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  • \$\begingroup\$ This sounds idea. Would you be able to share the code or signal data you discovered? \$\endgroup\$ – ElectroNoob Jun 5 '12 at 16:12
  • \$\begingroup\$ I think I still have somewhere the 'scope screenshot, tonight I'll search for it and I'll post that and/or the code. But I don't want to read NOTHING about the horrors in that program! :-) \$\endgroup\$ – Axeman Jun 6 '12 at 5:57
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    \$\begingroup\$ @FakeName Grrrrrr.... :-) \$\endgroup\$ – Axeman Jun 8 '12 at 9:31
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    \$\begingroup\$ Realistically, I actually believe that it's fundamentally impossible to tell bad assembler apart from good assembler. As such, I don't think anyone here will be particularly bothered. \$\endgroup\$ – Connor Wolf Jun 8 '12 at 9:56
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    \$\begingroup\$ I almost agree with you, but there are some assembly listing that don't have excuses. like the one above... :-) \$\endgroup\$ – Axeman Jun 8 '12 at 12:03
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That should be doable. The virtual wall is just a beacon using an IR emitter. We're talking about this:

enter image description here

So it's just an IR LED, a series resistor and a battery? Most likely not, unfortunately. The beacon will probably use a coded signal, so the the Roomba can tell it apart from other IR sources. You would have to know which IR wavelength it uses, though 950nm is a good guess. Then you need an existing Virtual Wall to record its signal with an IR photodiode and a microcontroller. Once you have the signal, that same microcontroller can send it via an IR LED.
That's worst case. If they chose for a simpler signal it would probably be a steady pulse train, like Fake Name suggests. In that case you can use an oscilloscope or the microcontroller to measure frequency and duty cycle. Also in that case the microcontroller is the simplest way to regenerate the signal.

Not everybody is convinced of this. Yet the microcontroller does not need a single external component and the required program can be written in minutes, about the time you need to calculate the components for a 555 AMV. Accuracy: 1%. (the 1% ceramic capacitor for a 555 AMV costs almost as much as the microcontroller.) And the 555 can't do duty cycles less than 50% without yet another component. The microcontroller can do any duty cycle. Welcome to the 21st century.

You'll need some knowledge of programming microcontrollers. The rest is just a couple of optoelectronic components, like the LED and the photodiode. And of course you'll have to borrow a commercial Virtual Wall.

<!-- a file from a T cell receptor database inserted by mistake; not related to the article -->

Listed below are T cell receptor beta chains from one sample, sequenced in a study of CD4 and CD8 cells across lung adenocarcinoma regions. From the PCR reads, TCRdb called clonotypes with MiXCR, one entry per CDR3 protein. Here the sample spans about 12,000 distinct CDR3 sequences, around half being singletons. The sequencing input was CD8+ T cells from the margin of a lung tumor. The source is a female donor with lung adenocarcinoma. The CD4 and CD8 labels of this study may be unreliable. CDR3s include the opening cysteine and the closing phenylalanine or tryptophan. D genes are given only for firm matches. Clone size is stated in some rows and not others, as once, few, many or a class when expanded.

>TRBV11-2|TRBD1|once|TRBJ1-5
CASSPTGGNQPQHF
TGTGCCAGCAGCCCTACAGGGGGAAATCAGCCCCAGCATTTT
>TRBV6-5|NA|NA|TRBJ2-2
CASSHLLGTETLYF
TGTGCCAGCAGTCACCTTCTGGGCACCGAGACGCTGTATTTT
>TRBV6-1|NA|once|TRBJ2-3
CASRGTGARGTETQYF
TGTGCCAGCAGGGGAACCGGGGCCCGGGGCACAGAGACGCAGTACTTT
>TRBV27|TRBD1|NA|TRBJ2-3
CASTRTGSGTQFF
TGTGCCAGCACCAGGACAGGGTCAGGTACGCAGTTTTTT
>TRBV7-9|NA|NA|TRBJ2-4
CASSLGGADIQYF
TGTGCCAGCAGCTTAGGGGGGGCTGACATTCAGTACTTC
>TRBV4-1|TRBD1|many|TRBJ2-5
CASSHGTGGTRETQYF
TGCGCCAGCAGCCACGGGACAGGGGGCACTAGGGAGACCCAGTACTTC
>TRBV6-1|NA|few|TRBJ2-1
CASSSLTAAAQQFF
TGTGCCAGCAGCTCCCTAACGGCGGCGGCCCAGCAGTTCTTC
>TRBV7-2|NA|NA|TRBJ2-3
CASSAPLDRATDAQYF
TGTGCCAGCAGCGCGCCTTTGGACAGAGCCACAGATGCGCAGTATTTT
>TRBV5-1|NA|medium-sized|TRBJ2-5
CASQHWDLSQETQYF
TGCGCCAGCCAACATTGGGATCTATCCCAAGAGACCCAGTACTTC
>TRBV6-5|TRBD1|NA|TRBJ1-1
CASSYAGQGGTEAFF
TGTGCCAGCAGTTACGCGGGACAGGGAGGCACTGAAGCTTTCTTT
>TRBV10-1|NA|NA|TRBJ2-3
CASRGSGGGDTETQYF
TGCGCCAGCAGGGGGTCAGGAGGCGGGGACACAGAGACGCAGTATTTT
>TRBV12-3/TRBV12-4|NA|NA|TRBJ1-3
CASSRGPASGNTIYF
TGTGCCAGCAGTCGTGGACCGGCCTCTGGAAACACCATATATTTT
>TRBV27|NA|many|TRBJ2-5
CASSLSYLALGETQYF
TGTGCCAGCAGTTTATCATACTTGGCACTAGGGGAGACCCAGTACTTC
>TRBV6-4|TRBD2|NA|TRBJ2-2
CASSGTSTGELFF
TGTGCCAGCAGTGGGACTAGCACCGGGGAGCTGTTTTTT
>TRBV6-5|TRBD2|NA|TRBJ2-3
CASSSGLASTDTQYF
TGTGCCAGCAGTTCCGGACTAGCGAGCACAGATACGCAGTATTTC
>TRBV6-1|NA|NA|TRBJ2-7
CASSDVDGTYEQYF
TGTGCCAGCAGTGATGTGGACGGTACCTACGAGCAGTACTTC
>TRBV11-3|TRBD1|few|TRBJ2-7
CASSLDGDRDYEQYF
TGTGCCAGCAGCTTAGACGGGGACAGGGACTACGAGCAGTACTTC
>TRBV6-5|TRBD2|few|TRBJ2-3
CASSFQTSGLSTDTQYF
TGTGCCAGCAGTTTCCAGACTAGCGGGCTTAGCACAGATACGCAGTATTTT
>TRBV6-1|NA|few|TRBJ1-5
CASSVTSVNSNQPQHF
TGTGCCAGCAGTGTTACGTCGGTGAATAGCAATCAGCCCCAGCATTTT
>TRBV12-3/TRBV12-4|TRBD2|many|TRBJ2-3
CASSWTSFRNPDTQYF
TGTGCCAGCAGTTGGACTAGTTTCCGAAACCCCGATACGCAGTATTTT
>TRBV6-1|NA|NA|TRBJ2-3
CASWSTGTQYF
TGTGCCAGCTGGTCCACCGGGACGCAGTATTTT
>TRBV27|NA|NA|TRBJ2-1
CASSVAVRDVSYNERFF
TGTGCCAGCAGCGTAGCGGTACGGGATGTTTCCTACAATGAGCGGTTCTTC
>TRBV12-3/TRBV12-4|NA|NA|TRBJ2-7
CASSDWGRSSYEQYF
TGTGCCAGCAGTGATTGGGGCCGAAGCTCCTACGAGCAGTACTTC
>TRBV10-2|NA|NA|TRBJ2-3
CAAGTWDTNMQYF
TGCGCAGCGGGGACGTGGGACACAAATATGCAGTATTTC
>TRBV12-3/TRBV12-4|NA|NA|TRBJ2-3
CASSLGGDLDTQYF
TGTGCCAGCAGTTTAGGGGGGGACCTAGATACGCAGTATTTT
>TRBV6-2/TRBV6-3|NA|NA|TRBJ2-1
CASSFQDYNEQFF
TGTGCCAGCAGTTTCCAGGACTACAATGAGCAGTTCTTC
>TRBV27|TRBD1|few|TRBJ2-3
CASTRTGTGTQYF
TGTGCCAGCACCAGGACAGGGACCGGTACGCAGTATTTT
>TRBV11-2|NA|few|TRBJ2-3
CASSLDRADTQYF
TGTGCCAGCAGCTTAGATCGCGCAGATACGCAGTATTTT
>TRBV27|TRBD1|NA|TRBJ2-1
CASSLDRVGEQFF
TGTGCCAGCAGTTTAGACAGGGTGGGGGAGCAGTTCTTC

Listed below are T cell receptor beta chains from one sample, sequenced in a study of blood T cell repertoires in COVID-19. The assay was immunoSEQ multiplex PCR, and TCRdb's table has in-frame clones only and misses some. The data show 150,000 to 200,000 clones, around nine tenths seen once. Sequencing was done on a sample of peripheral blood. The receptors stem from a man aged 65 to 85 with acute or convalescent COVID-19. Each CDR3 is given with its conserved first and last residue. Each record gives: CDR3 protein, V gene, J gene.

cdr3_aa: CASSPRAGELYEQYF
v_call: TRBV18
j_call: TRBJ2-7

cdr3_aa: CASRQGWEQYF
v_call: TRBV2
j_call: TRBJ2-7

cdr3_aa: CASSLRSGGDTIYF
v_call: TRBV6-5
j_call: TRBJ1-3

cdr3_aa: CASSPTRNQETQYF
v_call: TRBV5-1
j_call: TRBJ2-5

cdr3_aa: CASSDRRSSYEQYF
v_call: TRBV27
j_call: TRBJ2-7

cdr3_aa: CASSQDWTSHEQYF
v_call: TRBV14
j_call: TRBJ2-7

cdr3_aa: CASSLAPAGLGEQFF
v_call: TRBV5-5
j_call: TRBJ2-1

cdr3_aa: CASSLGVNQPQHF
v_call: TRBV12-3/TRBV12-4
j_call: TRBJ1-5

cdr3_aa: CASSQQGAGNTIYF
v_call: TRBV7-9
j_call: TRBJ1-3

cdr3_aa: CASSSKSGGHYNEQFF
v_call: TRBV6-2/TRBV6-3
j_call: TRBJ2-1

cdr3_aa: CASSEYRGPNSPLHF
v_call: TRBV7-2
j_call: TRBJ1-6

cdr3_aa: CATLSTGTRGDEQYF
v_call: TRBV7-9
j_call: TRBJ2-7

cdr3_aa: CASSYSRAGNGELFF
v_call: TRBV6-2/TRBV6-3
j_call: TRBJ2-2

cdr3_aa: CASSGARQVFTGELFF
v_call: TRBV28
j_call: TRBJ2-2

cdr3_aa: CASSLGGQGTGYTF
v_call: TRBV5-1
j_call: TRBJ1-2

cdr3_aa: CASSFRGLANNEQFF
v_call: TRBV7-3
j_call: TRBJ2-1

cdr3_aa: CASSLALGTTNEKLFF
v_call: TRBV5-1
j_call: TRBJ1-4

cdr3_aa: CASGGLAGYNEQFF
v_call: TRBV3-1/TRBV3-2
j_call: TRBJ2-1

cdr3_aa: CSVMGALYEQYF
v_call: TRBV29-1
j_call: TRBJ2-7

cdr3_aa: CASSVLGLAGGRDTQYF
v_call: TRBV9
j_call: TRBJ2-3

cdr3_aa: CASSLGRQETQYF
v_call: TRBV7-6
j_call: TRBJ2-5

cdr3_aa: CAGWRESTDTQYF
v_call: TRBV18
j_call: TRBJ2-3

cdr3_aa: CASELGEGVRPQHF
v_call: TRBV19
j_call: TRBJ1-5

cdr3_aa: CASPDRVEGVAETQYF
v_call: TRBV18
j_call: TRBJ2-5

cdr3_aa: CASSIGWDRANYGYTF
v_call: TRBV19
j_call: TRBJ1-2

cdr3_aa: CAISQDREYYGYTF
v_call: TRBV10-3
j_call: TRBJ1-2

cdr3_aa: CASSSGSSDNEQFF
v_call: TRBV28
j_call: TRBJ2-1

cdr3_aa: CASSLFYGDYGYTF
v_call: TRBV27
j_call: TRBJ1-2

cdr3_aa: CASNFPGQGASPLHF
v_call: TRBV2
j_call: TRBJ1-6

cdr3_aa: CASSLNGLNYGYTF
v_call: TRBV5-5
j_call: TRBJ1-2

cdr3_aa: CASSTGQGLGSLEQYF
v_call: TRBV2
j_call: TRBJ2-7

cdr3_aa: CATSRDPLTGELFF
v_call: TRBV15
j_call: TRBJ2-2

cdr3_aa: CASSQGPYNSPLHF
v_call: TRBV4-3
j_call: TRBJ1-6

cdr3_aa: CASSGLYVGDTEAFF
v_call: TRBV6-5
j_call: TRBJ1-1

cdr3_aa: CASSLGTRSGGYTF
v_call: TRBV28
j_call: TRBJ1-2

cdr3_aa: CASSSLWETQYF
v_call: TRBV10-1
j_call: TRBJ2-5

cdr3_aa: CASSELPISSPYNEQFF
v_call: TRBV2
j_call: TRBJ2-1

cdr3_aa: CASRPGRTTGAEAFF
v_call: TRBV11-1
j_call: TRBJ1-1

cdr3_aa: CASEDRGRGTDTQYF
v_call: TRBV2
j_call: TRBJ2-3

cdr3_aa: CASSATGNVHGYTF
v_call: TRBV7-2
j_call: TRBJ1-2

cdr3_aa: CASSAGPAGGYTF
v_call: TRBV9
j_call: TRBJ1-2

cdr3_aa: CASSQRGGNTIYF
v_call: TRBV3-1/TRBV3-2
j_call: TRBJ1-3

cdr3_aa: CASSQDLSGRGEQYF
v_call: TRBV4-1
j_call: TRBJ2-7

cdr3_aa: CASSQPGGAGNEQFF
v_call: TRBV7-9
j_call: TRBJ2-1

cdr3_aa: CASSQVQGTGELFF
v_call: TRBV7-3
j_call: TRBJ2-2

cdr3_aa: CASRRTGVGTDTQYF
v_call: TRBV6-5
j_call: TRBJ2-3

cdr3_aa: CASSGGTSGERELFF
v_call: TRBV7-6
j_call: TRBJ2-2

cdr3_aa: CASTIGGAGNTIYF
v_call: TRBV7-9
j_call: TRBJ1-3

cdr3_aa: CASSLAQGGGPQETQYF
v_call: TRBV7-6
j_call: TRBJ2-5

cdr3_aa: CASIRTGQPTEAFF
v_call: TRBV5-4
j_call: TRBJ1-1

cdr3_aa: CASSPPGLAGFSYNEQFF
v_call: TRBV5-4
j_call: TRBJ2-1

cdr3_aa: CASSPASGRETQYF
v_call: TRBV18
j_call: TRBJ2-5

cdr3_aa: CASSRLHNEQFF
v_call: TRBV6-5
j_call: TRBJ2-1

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  • \$\begingroup\$ I kind of doubt they do any real modulation, I would bet it's just a simple carrier. If you have a actual, retail virtual wall, use a photodiode to sniff the signal (or take it apart and probe the internals directly) with an oscilloscope. \$\endgroup\$ – Connor Wolf Jun 4 '12 at 8:33
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    \$\begingroup\$ Also in that case the microcontroller is the simplest way to regenerate the signal. What? The easiest way to generate a fixed-frequency signal is a hardware astable oscillator, like the common 555. A MCU is WAY overkill, and would drag in bundles of software complexity. It basically takes something that would take 20 minutes to solder together on some perf board, and turns it into a multi-hour undertaking. \$\endgroup\$ – Connor Wolf Jun 4 '12 at 9:55
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    \$\begingroup\$ @Fake - using a microcontroller it takes exactly 1 (one) component, and you have a rectangle wave with 1% accuracy at any duty cycle you want. \$\endgroup\$ – stevenvh Jun 4 '12 at 10:06
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    \$\begingroup\$ @stevenvh As you said: For someone who's acquainted with the microcontroller. Otherwise, it's hours and hours of getting into quirks of the platform, looking up errata and so on. Of course, there's the support circuitry needed and a programmer. A simple timer has wide input voltage, while a microcontroller will usually require 5 V or 3.3 V input, which with itself brings more complexity such as voltage regulator and so on. \$\endgroup\$ – AndrejaKo Jun 4 '12 at 10:41
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    \$\begingroup\$ BTW: Roomba is able to differentiate between a virtual wall and its docking station, implying there is some sort of data contained in the pulse train. \$\endgroup\$ – jippie Jun 4 '12 at 19:17